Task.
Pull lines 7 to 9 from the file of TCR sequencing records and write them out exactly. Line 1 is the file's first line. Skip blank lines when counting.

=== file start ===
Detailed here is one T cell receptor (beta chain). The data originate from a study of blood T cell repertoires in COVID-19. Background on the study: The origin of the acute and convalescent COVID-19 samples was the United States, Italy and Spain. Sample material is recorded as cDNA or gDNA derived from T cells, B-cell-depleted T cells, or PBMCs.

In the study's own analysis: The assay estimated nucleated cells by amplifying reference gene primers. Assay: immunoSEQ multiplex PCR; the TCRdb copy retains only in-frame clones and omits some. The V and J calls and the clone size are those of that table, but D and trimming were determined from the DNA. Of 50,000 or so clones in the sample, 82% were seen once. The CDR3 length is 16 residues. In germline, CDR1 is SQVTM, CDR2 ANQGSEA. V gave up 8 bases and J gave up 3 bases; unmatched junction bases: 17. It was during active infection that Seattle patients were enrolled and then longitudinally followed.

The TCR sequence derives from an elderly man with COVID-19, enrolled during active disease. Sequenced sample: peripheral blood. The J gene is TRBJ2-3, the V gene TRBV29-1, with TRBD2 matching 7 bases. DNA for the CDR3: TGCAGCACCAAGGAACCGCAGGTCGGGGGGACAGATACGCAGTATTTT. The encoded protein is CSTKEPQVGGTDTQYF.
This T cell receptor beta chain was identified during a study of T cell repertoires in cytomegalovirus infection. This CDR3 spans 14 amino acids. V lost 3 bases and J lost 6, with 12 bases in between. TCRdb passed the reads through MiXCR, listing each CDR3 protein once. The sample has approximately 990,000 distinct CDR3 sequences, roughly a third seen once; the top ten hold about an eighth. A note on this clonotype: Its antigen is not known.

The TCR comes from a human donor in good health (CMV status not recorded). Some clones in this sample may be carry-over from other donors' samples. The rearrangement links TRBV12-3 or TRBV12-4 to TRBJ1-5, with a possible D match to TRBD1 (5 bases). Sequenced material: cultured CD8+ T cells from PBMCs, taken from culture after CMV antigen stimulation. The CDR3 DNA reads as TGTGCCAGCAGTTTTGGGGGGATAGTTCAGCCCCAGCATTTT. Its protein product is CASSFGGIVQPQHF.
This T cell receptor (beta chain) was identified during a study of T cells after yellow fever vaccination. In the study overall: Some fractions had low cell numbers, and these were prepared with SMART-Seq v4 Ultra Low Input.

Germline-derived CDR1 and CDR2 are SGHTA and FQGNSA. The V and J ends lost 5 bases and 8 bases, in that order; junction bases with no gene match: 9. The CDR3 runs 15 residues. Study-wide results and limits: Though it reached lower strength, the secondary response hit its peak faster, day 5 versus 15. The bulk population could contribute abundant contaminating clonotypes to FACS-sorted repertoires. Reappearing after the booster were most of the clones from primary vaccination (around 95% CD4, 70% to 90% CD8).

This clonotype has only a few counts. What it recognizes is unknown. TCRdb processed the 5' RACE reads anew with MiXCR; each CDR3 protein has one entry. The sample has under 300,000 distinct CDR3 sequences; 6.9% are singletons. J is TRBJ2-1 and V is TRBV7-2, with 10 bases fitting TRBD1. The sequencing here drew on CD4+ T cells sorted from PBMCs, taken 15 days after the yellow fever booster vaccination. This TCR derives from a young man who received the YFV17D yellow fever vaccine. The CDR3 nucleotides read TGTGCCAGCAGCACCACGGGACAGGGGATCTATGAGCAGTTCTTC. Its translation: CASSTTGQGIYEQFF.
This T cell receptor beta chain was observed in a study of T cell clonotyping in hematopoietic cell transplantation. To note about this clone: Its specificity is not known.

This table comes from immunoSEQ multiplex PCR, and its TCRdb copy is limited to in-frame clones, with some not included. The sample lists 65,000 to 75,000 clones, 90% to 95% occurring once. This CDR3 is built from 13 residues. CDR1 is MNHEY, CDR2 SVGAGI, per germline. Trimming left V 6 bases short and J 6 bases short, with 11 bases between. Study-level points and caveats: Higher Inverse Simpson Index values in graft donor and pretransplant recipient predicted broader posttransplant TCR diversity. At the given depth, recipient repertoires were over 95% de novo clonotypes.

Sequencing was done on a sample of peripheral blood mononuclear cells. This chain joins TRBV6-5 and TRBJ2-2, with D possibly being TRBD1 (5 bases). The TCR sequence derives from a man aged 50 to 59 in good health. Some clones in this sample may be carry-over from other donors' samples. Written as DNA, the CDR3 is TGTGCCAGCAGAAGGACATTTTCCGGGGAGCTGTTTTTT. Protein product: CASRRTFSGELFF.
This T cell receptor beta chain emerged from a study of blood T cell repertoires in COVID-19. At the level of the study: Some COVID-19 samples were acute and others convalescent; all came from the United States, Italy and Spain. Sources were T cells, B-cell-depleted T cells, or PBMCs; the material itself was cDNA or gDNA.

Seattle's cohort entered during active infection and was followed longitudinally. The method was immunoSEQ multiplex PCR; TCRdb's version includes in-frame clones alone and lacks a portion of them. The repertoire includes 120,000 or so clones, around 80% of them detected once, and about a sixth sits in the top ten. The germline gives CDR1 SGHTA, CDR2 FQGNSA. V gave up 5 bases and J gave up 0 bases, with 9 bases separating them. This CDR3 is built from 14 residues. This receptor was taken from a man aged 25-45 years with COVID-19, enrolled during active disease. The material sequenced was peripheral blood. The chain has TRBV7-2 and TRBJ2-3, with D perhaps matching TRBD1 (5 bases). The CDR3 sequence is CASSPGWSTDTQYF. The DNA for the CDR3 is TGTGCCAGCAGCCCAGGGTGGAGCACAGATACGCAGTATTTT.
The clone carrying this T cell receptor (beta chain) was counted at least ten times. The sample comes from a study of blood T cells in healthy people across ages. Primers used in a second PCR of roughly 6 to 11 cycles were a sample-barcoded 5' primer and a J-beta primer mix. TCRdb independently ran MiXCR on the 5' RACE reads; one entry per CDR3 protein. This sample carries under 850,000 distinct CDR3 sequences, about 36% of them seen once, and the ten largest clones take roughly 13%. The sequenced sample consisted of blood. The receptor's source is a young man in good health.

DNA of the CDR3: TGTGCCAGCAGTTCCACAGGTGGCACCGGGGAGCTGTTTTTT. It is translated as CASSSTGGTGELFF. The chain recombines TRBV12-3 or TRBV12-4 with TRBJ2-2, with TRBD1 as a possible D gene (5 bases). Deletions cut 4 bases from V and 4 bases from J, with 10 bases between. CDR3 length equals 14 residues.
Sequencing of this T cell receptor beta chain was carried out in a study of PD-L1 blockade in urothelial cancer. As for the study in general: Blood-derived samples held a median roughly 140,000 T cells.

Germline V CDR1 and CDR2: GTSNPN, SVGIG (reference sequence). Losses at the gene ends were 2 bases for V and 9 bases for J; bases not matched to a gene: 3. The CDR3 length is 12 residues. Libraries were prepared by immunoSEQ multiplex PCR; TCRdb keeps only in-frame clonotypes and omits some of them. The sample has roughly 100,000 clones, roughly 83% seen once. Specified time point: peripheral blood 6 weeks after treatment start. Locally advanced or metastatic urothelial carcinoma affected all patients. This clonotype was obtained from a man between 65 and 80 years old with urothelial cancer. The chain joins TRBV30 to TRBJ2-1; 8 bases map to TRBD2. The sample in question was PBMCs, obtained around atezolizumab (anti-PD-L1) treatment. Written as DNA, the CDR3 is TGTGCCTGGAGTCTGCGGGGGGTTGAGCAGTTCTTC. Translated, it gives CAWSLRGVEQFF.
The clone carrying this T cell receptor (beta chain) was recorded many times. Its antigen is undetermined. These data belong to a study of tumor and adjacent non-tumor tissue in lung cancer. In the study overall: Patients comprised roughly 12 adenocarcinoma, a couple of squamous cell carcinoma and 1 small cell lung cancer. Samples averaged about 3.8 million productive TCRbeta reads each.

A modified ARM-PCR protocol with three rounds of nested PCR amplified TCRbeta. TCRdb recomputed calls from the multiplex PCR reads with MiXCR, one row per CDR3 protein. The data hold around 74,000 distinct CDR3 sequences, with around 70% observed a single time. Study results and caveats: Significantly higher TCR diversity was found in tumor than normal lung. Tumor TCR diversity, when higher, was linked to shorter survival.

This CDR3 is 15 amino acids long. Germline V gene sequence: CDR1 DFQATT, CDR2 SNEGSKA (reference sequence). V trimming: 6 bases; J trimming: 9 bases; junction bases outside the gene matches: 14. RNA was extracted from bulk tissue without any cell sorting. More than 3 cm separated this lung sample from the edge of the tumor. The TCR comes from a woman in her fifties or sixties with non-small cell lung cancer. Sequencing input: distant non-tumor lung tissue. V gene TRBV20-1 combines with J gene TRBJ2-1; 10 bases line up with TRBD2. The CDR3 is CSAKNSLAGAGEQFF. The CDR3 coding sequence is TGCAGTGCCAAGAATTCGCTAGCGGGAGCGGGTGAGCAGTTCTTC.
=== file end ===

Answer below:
Germline-derived CDR1 and CDR2 are SGHTA and FQGNSA. The V and J ends lost 5 bases and 8 bases, in that order; junction bases with no gene match: 9. The CDR3 runs 15 residues. Study-wide results and limits: Though it reached lower strength, the secondary response hit its peak faster, day 5 versus 15. The bulk population could contribute abundant contaminating clonotypes to FACS-sorted repertoires. Reappearing after the booster were most of the clones from primary vaccination (around 95% CD4, 70% to 90% CD8).

This clonotype has only a few counts. What it recognizes is unknown. TCRdb processed the 5' RACE reads anew with MiXCR; each CDR3 protein has one entry. The sample has under 300,000 distinct CDR3 sequences; 6.9% are singletons. J is TRBJ2-1 and V is TRBV7-2, with 10 bases fitting TRBD1. The sequencing here drew on CD4+ T cells sorted from PBMCs, taken 15 days after the yellow fever booster vaccination. This TCR derives from a young man who received the YFV17D yellow fever vaccine. The CDR3 nucleotides read TGTGCCAGCAGCACCACGGGACAGGGGATCTATGAGCAGTTCTTC. Its translation: CASSTTGQGIYEQFF.
This T cell receptor beta chain was observed in a study of T cell clonotyping in hematopoietic cell transplantation. To note about this clone: Its specificity is not known.